GOES water vapor imagery: present, and “future”
AWIPS composite images of the 6.7Âµm GOES-11 and 6.5Âµm GOES-12 “water vapor” channels (above) show the eastward progression of synoptic-scale frontal systems across the US and Canada — as well as the westward motion of what could evolve into a subtropical disturbance in the eastern Gulf of Mexico — on 02 October 2007. Regions of greater middle-tropospheric moisture (blue to white enhancement) and clouds (white to green enhancement) are evident along and ahead of many of these fronts, while areas of subsidence and dry air (yellow enhancement) are seen in the wake of some of the frontal boundaries.
The CIMSS Regional Assimilation System (CRAS) numerical weather prediction model has the ability to output synthetic satellite imagery — a “forecast” of what GOES imagery might look like in the near future. AWIPS images of CRAS predictions of the GOES water vapor channel imagery (below) show the forecast covering the 02-05 October 2007 period. The CRAS imagery indicated that the pattern of alternating moist and dry features (associated with subsequent frontal passages) would continue for the next 2-3 days, while the moisture associated with the Gulf of Mexico disturbance would eventually move inland across the western and central Gulf Coast states during the forecast period.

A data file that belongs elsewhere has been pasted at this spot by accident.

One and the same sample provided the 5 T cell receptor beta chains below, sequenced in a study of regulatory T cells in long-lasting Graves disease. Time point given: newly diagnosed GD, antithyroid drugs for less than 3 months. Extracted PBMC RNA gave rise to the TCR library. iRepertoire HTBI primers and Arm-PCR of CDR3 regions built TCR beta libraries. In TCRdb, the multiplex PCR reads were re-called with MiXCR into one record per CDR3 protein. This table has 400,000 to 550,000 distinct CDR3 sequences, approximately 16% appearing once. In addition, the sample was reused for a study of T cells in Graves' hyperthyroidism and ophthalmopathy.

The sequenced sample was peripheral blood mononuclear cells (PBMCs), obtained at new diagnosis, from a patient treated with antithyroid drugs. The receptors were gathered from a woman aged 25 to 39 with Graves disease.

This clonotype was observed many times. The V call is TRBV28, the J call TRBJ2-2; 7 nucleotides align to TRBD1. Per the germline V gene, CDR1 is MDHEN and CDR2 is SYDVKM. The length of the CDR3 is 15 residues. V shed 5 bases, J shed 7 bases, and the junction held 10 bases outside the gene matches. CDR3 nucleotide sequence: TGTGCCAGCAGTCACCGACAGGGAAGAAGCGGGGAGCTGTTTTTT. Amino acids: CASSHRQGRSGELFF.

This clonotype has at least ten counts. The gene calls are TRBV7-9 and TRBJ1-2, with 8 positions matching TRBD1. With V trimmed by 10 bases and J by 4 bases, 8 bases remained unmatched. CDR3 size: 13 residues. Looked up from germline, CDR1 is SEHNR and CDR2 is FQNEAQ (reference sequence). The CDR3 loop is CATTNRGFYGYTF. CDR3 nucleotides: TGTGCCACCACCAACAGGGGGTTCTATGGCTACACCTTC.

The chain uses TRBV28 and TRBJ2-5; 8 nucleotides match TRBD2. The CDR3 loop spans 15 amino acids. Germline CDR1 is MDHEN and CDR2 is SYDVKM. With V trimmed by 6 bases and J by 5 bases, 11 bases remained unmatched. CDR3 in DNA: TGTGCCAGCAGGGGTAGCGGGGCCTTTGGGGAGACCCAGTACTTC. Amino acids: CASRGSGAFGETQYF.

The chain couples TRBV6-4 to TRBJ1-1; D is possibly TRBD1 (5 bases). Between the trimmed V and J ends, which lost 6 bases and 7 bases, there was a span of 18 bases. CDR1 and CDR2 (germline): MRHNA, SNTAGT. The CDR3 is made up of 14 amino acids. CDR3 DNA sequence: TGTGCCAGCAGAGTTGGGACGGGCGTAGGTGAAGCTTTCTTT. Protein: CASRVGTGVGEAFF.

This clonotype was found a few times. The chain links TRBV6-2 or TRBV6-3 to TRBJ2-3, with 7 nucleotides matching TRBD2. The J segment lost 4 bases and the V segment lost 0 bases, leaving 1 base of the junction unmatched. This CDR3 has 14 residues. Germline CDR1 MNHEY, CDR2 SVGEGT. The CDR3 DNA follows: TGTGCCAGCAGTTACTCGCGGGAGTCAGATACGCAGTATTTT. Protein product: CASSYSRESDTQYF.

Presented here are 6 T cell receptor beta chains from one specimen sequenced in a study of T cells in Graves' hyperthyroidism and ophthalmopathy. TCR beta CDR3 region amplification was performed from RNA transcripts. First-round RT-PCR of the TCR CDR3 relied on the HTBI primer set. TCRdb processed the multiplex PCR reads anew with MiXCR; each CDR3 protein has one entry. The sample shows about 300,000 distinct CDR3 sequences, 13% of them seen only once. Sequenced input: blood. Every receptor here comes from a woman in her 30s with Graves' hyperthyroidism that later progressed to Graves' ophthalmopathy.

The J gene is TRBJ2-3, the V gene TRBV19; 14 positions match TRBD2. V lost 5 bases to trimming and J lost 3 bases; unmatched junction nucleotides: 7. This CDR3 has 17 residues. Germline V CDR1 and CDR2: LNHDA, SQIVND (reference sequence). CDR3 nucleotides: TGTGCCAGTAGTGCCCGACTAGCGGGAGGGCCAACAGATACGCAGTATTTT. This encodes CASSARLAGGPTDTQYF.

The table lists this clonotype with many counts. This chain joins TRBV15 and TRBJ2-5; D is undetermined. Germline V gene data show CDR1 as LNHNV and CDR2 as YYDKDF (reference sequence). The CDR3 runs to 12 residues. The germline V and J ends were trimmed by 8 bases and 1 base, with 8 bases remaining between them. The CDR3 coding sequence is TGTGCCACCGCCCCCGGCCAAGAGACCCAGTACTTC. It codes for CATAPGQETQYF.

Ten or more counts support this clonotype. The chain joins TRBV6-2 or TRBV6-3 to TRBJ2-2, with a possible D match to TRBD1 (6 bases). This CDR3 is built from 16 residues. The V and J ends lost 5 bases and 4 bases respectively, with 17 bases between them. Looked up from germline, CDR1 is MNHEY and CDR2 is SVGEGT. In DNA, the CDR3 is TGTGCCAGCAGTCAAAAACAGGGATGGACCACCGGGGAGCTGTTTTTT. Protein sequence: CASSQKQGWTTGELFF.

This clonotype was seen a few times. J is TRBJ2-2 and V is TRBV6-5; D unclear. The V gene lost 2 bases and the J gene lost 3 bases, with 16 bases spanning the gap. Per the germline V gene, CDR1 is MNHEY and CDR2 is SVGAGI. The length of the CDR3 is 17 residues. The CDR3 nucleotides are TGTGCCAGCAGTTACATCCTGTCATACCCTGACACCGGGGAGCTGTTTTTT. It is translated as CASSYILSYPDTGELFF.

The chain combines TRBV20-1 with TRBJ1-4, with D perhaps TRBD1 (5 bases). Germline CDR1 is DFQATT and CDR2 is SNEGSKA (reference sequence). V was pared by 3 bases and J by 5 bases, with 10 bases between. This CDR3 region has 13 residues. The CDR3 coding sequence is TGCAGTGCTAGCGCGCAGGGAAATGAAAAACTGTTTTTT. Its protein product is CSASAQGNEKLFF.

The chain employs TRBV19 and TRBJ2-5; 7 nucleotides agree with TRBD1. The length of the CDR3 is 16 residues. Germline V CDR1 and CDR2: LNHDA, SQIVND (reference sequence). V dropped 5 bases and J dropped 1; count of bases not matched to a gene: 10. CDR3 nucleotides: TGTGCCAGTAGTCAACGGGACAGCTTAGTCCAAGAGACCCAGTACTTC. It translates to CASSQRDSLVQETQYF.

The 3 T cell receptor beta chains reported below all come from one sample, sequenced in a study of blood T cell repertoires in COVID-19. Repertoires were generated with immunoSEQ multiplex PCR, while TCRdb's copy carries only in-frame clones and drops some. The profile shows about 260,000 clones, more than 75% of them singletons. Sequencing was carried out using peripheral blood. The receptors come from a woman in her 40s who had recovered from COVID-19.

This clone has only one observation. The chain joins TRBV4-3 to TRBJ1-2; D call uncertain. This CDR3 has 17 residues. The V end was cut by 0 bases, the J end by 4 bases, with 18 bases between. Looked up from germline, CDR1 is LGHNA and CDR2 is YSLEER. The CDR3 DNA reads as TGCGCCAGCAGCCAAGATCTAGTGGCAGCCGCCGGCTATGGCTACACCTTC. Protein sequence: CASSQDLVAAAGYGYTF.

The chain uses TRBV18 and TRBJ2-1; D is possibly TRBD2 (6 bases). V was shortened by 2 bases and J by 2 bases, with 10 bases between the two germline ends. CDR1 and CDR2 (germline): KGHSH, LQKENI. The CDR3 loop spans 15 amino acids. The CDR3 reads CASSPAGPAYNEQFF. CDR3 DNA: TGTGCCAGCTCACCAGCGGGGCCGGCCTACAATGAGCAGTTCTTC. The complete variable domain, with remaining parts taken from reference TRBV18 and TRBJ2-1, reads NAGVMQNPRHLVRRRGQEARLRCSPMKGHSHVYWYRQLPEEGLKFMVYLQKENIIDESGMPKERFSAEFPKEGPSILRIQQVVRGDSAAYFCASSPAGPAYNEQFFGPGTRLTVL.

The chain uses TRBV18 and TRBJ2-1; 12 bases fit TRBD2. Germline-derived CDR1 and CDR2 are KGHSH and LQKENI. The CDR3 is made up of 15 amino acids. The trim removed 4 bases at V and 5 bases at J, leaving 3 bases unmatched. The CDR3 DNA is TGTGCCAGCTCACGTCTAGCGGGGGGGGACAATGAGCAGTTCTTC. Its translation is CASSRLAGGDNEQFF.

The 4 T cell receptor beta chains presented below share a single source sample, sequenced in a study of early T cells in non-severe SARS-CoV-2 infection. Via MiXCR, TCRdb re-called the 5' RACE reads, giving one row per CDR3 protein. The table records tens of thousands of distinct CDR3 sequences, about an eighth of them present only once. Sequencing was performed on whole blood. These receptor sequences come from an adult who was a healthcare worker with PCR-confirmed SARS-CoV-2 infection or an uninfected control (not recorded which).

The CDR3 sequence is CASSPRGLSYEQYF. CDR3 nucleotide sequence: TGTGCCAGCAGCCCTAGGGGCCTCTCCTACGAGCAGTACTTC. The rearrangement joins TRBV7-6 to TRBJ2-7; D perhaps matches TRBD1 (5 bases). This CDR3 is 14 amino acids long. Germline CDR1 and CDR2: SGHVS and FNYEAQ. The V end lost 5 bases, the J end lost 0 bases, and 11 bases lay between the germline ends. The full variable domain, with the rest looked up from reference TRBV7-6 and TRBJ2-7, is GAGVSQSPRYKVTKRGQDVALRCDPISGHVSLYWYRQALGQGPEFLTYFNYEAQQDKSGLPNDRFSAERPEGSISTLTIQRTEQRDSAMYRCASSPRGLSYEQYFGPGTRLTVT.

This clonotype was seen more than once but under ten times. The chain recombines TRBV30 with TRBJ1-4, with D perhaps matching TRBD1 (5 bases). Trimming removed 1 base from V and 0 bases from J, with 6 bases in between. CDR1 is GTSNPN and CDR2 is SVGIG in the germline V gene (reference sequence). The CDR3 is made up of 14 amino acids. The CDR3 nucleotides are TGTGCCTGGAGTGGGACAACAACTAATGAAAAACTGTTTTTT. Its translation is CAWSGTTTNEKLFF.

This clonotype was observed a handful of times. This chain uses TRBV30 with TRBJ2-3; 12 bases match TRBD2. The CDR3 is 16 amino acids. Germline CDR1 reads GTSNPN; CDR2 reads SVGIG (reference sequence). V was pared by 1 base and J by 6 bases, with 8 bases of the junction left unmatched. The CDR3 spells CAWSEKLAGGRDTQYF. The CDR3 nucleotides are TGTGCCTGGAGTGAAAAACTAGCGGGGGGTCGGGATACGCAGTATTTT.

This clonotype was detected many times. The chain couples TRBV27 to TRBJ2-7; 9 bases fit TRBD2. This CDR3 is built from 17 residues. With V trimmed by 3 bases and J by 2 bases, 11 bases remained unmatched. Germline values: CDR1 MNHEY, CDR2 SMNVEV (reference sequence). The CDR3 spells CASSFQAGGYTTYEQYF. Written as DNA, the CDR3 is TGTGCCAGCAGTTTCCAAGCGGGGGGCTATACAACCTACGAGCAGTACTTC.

CIMSS has been generating CRAS water vapor and IR forecast imagery since the mid-1990s, and this forecast imagery has been made available to AWIPS (via LDM subscription) since August 2006. The CRAS model forecast imagery in AWIPS has been well-received so far, being mentioned in several Area Forecast Discussions issued by the National Weather Service office at Milwaukee/Sullivan, Wisconsin. For more information, see the CRAS Forecast Imagery in AWIPS VISIT lesson.